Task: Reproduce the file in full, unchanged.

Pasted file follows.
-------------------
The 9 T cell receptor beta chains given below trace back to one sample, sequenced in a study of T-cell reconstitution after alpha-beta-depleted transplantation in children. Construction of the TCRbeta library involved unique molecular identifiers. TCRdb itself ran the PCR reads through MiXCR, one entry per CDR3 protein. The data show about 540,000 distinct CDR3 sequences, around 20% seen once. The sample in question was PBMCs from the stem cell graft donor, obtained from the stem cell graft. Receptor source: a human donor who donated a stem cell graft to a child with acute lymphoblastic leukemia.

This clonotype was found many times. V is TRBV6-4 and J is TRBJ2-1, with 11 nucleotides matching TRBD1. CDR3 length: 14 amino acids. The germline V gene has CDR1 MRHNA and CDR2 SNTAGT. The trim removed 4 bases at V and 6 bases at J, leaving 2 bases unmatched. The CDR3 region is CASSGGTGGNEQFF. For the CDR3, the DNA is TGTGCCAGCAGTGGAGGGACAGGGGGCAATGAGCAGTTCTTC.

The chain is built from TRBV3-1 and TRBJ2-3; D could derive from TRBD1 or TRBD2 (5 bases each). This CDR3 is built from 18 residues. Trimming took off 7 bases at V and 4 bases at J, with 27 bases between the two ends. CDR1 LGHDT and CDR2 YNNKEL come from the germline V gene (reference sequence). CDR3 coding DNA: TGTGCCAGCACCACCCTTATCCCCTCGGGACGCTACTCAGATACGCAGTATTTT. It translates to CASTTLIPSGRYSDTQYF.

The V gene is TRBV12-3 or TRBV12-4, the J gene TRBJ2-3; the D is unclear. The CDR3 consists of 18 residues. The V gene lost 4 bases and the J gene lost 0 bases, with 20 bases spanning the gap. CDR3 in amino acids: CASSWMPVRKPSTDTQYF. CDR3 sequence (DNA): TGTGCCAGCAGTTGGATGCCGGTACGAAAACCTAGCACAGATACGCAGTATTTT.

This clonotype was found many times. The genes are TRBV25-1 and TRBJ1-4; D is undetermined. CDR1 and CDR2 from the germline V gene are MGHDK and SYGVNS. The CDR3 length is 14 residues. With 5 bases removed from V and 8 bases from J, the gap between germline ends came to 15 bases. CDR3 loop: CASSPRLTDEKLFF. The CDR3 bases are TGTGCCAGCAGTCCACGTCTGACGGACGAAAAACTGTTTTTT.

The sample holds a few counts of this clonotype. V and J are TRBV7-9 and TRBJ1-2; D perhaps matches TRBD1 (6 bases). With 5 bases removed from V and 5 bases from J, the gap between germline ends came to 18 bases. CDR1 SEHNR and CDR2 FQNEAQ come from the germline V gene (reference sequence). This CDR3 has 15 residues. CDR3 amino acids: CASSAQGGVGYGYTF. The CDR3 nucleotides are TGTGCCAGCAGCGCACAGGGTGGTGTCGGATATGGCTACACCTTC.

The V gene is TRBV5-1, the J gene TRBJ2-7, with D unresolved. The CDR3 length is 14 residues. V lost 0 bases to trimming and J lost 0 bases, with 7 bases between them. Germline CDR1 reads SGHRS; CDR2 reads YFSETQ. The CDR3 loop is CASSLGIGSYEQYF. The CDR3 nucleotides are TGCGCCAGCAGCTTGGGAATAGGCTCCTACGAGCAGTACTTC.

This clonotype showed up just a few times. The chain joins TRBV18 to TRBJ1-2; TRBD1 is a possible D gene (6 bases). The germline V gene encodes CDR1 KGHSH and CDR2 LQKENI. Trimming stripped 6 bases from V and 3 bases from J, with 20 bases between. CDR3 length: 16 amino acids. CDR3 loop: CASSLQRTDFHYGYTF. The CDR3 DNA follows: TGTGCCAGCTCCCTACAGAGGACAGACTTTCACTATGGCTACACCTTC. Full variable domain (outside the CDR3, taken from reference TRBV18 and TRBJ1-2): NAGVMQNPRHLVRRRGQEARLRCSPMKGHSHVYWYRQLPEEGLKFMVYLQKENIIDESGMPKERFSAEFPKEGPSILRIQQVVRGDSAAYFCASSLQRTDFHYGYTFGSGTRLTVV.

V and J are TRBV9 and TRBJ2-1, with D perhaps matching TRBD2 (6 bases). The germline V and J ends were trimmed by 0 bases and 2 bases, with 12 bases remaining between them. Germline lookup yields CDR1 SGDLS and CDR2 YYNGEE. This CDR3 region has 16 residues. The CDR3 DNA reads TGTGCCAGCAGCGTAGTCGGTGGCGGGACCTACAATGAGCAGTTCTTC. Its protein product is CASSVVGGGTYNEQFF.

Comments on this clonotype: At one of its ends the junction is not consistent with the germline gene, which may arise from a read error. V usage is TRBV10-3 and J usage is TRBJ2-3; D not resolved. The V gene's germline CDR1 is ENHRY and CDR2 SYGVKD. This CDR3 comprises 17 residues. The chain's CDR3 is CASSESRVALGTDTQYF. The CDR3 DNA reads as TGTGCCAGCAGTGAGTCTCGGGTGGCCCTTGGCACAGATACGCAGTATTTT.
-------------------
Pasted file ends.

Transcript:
The 9 T cell receptor beta chains given below trace back to one sample, sequenced in a study of T-cell reconstitution after alpha-beta-depleted transplantation in children. Construction of the TCRbeta library involved unique molecular identifiers. TCRdb itself ran the PCR reads through MiXCR, one entry per CDR3 protein. The data show about 540,000 distinct CDR3 sequences, around 20% seen once. The sample in question was PBMCs from the stem cell graft donor, obtained from the stem cell graft. Receptor source: a human donor who donated a stem cell graft to a child with acute lymphoblastic leukemia.

This clonotype was found many times. V is TRBV6-4 and J is TRBJ2-1, with 11 nucleotides matching TRBD1. CDR3 length: 14 amino acids. The germline V gene has CDR1 MRHNA and CDR2 SNTAGT. The trim removed 4 bases at V and 6 bases at J, leaving 2 bases unmatched. The CDR3 region is CASSGGTGGNEQFF. For the CDR3, the DNA is TGTGCCAGCAGTGGAGGGACAGGGGGCAATGAGCAGTTCTTC.

The chain is built from TRBV3-1 and TRBJ2-3; D could derive from TRBD1 or TRBD2 (5 bases each). This CDR3 is built from 18 residues. Trimming took off 7 bases at V and 4 bases at J, with 27 bases between the two ends. CDR1 LGHDT and CDR2 YNNKEL come from the germline V gene (reference sequence). CDR3 coding DNA: TGTGCCAGCACCACCCTTATCCCCTCGGGACGCTACTCAGATACGCAGTATTTT. It translates to CASTTLIPSGRYSDTQYF.

The V gene is TRBV12-3 or TRBV12-4, the J gene TRBJ2-3; the D is unclear. The CDR3 consists of 18 residues. The V gene lost 4 bases and the J gene lost 0 bases, with 20 bases spanning the gap. CDR3 in amino acids: CASSWMPVRKPSTDTQYF. CDR3 sequence (DNA): TGTGCCAGCAGTTGGATGCCGGTACGAAAACCTAGCACAGATACGCAGTATTTT.

This clonotype was found many times. The genes are TRBV25-1 and TRBJ1-4; D is undetermined. CDR1 and CDR2 from the germline V gene are MGHDK and SYGVNS. The CDR3 length is 14 residues. With 5 bases removed from V and 8 bases from J, the gap between germline ends came to 15 bases. CDR3 loop: CASSPRLTDEKLFF. The CDR3 bases are TGTGCCAGCAGTCCACGTCTGACGGACGAAAAACTGTTTTTT.

The sample holds a few counts of this clonotype. V and J are TRBV7-9 and TRBJ1-2; D perhaps matches TRBD1 (6 bases). With 5 bases removed from V and 5 bases from J, the gap between germline ends came to 18 bases. CDR1 SEHNR and CDR2 FQNEAQ come from the germline V gene (reference sequence). This CDR3 has 15 residues. CDR3 amino acids: CASSAQGGVGYGYTF. The CDR3 nucleotides are TGTGCCAGCAGCGCACAGGGTGGTGTCGGATATGGCTACACCTTC.

The V gene is TRBV5-1, the J gene TRBJ2-7, with D unresolved. The CDR3 length is 14 residues. V lost 0 bases to trimming and J lost 0 bases, with 7 bases between them. Germline CDR1 reads SGHRS; CDR2 reads YFSETQ. The CDR3 loop is CASSLGIGSYEQYF. The CDR3 nucleotides are TGCGCCAGCAGCTTGGGAATAGGCTCCTACGAGCAGTACTTC.

This clonotype showed up just a few times. The chain joins TRBV18 to TRBJ1-2; TRBD1 is a possible D gene (6 bases). The germline V gene encodes CDR1 KGHSH and CDR2 LQKENI. Trimming stripped 6 bases from V and 3 bases from J, with 20 bases between. CDR3 length: 16 amino acids. CDR3 loop: CASSLQRTDFHYGYTF. The CDR3 DNA follows: TGTGCCAGCTCCCTACAGAGGACAGACTTTCACTATGGCTACACCTTC. Full variable domain (outside the CDR3, taken from reference TRBV18 and TRBJ1-2): NAGVMQNPRHLVRRRGQEARLRCSPMKGHSHVYWYRQLPEEGLKFMVYLQKENIIDESGMPKERFSAEFPKEGPSILRIQQVVRGDSAAYFCASSLQRTDFHYGYTFGSGTRLTVV.

V and J are TRBV9 and TRBJ2-1, with D perhaps matching TRBD2 (6 bases). The germline V and J ends were trimmed by 0 bases and 2 bases, with 12 bases remaining between them. Germline lookup yields CDR1 SGDLS and CDR2 YYNGEE. This CDR3 region has 16 residues. The CDR3 DNA reads TGTGCCAGCAGCGTAGTCGGTGGCGGGACCTACAATGAGCAGTTCTTC. Its protein product is CASSVVGGGTYNEQFF.

Comments on this clonotype: At one of its ends the junction is not consistent with the germline gene, which may arise from a read error. V usage is TRBV10-3 and J usage is TRBJ2-3; D not resolved. The V gene's germline CDR1 is ENHRY and CDR2 SYGVKD. This CDR3 comprises 17 residues. The chain's CDR3 is CASSESRVALGTDTQYF. The CDR3 DNA reads as TGTGCCAGCAGTGAGTCTCGGGTGGCCCTTGGCACAGATACGCAGTATTTT.